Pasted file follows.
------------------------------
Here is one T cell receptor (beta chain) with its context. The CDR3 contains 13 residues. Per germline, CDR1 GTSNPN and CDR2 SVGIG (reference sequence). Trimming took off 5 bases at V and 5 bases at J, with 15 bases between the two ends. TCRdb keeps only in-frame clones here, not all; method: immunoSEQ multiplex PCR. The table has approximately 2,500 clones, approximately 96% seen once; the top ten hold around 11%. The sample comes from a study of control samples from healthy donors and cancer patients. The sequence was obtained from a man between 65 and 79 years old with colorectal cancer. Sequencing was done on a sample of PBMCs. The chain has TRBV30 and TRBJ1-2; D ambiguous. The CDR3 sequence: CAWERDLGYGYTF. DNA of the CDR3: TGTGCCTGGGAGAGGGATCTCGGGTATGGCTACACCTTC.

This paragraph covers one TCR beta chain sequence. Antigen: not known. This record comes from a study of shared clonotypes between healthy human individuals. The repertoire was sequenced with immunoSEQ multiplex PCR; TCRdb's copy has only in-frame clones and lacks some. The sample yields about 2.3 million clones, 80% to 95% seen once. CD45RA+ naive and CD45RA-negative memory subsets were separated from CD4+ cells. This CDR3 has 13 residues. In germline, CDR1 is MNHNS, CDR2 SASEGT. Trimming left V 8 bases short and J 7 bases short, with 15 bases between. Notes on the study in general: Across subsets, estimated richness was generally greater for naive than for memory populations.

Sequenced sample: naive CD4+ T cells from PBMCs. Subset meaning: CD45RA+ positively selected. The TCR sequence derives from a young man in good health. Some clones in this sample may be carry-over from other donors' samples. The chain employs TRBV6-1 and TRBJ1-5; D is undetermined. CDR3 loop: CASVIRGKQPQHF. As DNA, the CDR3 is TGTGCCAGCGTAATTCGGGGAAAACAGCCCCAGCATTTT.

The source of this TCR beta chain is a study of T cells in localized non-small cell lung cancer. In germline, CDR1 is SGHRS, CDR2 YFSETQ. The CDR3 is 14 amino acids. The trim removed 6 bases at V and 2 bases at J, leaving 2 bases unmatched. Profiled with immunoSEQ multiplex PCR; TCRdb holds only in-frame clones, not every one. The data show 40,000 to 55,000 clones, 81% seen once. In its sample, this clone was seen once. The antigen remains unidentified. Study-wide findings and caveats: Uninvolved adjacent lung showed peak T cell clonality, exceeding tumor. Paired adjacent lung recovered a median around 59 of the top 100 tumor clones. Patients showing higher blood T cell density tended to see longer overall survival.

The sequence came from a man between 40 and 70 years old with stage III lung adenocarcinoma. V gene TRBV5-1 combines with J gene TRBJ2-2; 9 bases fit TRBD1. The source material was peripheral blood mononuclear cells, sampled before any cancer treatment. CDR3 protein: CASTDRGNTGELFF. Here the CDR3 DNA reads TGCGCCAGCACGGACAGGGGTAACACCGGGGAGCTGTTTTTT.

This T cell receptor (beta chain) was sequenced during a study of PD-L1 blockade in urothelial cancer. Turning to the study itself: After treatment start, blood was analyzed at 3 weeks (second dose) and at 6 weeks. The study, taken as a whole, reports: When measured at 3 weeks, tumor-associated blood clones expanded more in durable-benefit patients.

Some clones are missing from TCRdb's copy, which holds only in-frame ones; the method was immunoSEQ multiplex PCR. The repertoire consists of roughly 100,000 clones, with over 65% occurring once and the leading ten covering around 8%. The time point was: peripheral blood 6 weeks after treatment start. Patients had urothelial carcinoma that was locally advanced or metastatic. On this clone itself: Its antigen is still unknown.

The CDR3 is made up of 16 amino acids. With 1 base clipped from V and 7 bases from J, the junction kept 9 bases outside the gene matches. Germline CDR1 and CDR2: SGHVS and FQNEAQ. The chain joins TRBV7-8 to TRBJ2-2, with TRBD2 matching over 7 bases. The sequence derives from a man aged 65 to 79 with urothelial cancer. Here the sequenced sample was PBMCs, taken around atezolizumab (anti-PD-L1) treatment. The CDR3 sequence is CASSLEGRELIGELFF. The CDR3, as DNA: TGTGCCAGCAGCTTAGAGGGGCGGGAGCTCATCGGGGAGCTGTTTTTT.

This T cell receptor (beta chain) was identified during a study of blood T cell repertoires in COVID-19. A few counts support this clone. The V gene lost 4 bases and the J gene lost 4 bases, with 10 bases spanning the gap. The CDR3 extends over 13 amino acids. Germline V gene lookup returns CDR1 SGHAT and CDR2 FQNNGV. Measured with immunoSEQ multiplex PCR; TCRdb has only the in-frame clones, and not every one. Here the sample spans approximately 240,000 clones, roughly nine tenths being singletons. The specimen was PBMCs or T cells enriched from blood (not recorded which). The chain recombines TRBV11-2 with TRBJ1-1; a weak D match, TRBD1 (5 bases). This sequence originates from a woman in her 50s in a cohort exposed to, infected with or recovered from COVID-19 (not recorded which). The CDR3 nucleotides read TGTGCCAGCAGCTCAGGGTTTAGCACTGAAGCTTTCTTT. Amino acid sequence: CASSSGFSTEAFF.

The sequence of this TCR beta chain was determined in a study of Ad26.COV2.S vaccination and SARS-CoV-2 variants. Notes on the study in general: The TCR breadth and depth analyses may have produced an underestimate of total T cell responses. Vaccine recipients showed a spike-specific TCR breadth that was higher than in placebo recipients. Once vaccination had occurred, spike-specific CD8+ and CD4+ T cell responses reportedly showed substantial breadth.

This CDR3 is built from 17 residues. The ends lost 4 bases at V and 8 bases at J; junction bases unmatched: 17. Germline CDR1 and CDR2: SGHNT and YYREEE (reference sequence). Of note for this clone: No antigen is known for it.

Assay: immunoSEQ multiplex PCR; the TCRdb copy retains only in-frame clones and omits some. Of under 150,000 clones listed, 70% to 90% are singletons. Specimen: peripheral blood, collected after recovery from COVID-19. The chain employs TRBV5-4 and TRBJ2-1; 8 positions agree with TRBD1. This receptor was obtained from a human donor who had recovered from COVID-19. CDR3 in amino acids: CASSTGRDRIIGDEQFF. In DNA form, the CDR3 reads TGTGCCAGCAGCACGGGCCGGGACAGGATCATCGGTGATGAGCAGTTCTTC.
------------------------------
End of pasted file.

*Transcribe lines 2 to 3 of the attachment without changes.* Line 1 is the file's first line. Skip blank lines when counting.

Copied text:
This paragraph covers one TCR beta chain sequence. Antigen: not known. This record comes from a study of shared clonotypes between healthy human individuals. The repertoire was sequenced with immunoSEQ multiplex PCR; TCRdb's copy has only in-frame clones and lacks some. The sample yields about 2.3 million clones, 80% to 95% seen once. CD45RA+ naive and CD45RA-negative memory subsets were separated from CD4+ cells. This CDR3 has 13 residues. In germline, CDR1 is MNHNS, CDR2 SASEGT. Trimming left V 8 bases short and J 7 bases short, with 15 bases between. Notes on the study in general: Across subsets, estimated richness was generally greater for naive than for memory populations.

Sequenced sample: naive CD4+ T cells from PBMCs. Subset meaning: CD45RA+ positively selected. The TCR sequence derives from a young man in good health. Some clones in this sample may be carry-over from other donors' samples. The chain employs TRBV6-1 and TRBJ1-5; D is undetermined. CDR3 loop: CASVIRGKQPQHF. As DNA, the CDR3 is TGTGCCAGCGTAATTCGGGGAAAACAGCCCCAGCATTTT.